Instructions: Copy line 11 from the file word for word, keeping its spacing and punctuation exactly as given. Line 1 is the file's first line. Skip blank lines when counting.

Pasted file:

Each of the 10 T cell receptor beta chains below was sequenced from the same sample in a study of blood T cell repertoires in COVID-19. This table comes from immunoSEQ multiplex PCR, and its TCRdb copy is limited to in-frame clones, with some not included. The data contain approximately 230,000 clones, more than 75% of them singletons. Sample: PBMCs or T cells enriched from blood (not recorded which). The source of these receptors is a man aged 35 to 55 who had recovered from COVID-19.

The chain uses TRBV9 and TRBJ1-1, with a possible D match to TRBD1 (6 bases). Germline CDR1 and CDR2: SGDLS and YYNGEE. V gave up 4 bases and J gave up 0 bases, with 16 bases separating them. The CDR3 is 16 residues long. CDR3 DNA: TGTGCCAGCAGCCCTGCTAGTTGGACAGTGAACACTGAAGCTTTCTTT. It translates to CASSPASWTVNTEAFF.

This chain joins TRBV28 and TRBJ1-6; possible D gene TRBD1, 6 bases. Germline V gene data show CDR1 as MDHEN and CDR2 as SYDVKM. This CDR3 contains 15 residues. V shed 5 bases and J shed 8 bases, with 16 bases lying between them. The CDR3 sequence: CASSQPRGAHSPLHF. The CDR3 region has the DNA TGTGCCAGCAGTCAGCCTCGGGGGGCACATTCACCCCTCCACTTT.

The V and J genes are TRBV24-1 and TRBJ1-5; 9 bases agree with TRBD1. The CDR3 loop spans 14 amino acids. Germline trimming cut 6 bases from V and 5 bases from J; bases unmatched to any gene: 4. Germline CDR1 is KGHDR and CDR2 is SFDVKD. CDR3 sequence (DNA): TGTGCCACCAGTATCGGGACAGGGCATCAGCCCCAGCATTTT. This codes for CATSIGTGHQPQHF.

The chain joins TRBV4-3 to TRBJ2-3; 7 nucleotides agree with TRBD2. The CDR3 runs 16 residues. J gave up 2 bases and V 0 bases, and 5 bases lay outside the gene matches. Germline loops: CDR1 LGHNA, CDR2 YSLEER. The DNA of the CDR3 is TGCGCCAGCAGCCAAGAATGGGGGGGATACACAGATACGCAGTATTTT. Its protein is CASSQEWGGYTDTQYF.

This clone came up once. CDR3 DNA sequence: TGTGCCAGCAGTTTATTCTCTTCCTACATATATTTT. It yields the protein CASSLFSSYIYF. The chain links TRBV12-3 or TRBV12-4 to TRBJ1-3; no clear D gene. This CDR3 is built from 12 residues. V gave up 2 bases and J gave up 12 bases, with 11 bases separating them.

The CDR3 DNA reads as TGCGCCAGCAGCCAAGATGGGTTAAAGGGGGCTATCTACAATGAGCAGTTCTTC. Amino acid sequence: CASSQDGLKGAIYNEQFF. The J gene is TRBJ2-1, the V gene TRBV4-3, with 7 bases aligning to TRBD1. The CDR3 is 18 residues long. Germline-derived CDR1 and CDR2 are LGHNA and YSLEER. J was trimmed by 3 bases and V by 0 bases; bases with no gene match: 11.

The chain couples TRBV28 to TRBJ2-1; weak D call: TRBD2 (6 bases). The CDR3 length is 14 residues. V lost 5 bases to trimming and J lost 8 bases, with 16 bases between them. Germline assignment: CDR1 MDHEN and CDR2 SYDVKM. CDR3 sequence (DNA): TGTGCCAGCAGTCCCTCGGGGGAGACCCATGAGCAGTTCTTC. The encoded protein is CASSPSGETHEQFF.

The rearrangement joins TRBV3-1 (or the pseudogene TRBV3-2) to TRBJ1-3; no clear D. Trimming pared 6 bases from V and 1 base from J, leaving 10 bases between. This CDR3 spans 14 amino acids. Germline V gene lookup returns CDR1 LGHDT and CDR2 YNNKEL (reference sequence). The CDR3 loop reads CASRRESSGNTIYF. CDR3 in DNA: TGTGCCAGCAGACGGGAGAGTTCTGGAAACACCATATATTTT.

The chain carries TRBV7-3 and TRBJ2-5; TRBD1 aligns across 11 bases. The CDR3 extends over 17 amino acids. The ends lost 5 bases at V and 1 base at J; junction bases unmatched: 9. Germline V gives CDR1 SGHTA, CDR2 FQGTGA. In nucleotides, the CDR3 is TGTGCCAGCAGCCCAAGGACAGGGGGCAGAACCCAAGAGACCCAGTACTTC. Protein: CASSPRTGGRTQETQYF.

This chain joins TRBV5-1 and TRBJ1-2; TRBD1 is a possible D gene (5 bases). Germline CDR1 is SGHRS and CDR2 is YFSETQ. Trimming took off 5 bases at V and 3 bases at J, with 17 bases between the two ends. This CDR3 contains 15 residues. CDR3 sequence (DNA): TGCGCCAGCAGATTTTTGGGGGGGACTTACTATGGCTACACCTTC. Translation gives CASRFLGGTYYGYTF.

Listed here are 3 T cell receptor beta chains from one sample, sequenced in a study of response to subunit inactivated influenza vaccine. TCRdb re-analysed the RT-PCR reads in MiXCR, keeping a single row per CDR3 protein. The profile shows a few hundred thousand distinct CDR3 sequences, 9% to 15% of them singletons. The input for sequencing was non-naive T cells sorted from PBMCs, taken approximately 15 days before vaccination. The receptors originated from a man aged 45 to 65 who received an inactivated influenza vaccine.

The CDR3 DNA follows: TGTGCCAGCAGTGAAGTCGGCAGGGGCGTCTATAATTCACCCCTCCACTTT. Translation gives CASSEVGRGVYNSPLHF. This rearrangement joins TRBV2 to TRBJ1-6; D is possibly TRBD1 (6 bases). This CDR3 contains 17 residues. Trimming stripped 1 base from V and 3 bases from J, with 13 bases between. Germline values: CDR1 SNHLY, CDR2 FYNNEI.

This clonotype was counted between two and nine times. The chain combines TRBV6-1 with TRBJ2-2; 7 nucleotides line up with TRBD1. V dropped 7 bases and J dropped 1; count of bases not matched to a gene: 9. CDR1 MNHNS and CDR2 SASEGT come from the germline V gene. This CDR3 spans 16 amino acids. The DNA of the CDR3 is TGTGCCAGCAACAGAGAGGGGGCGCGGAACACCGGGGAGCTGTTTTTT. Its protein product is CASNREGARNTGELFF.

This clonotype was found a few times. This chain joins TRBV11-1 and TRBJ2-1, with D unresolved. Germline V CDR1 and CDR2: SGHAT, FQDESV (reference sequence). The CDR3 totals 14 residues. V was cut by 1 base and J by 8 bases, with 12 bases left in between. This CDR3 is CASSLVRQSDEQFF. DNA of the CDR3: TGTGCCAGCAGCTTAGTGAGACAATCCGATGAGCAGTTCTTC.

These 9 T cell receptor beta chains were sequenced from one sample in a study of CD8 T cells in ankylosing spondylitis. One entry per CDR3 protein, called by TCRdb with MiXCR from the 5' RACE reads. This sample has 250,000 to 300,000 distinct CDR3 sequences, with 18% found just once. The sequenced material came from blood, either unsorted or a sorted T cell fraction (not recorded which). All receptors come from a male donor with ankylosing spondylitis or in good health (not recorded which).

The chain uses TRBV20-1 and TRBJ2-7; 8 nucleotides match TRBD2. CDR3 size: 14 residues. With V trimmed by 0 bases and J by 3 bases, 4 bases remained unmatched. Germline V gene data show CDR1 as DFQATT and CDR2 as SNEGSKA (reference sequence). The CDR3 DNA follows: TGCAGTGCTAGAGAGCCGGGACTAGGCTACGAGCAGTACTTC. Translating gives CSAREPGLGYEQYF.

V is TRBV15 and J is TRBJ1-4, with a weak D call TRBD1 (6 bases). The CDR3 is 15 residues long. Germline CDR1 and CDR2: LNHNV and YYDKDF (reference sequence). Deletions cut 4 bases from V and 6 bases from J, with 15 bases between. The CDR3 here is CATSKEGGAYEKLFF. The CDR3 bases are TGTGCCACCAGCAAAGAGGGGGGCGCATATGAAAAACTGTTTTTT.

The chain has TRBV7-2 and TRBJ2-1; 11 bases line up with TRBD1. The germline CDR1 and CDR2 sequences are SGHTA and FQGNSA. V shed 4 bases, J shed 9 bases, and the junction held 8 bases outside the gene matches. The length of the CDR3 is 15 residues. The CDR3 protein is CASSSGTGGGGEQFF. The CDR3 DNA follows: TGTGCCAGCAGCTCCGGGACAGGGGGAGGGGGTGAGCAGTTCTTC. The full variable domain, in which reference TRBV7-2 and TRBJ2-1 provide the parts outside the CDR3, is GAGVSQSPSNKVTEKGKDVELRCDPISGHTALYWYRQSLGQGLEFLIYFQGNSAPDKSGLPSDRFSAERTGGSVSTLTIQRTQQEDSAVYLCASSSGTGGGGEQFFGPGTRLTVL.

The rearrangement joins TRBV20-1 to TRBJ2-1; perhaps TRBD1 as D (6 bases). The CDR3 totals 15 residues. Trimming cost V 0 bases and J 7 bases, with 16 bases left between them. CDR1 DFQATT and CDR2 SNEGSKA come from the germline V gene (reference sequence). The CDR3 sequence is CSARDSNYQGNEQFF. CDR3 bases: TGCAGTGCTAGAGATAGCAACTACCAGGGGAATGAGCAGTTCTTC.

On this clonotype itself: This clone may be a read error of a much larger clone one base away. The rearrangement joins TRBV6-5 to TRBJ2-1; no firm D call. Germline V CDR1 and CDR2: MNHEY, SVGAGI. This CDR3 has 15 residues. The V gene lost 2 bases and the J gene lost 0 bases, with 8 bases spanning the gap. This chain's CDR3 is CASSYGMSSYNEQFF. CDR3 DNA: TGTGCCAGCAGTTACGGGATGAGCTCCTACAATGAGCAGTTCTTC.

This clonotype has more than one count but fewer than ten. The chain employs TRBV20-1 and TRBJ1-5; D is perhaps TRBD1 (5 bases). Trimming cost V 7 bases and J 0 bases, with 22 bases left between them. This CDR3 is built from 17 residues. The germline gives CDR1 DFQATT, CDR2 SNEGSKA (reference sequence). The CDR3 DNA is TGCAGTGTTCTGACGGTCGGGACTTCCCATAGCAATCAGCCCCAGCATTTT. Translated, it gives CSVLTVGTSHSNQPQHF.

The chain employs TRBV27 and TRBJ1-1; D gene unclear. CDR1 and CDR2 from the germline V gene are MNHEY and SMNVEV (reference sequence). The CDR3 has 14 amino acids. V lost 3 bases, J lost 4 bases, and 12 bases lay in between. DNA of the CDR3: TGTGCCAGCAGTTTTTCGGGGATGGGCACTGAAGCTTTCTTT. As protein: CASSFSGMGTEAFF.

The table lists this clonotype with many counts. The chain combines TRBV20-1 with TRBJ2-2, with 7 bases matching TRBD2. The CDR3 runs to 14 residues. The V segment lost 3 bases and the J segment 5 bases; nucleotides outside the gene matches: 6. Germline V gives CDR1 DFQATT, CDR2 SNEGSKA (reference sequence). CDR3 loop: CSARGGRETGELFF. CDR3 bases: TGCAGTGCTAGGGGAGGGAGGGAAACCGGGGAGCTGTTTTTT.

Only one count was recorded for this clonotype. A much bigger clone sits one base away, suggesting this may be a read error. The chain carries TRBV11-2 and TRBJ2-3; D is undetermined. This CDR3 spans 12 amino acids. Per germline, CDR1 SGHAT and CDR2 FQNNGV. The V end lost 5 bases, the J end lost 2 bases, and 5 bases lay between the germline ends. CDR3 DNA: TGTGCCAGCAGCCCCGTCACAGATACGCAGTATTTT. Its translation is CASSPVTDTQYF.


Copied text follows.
This chain joins TRBV5-1 and TRBJ1-2; TRBD1 is a possible D gene (5 bases). Germline CDR1 is SGHRS and CDR2 is YFSETQ. Trimming took off 5 bases at V and 3 bases at J, with 17 bases between the two ends. This CDR3 contains 15 residues. CDR3 sequence (DNA): TGCGCCAGCAGATTTTTGGGGGGGACTTACTATGGCTACACCTTC. Translation gives CASRFLGGTYYGYTF.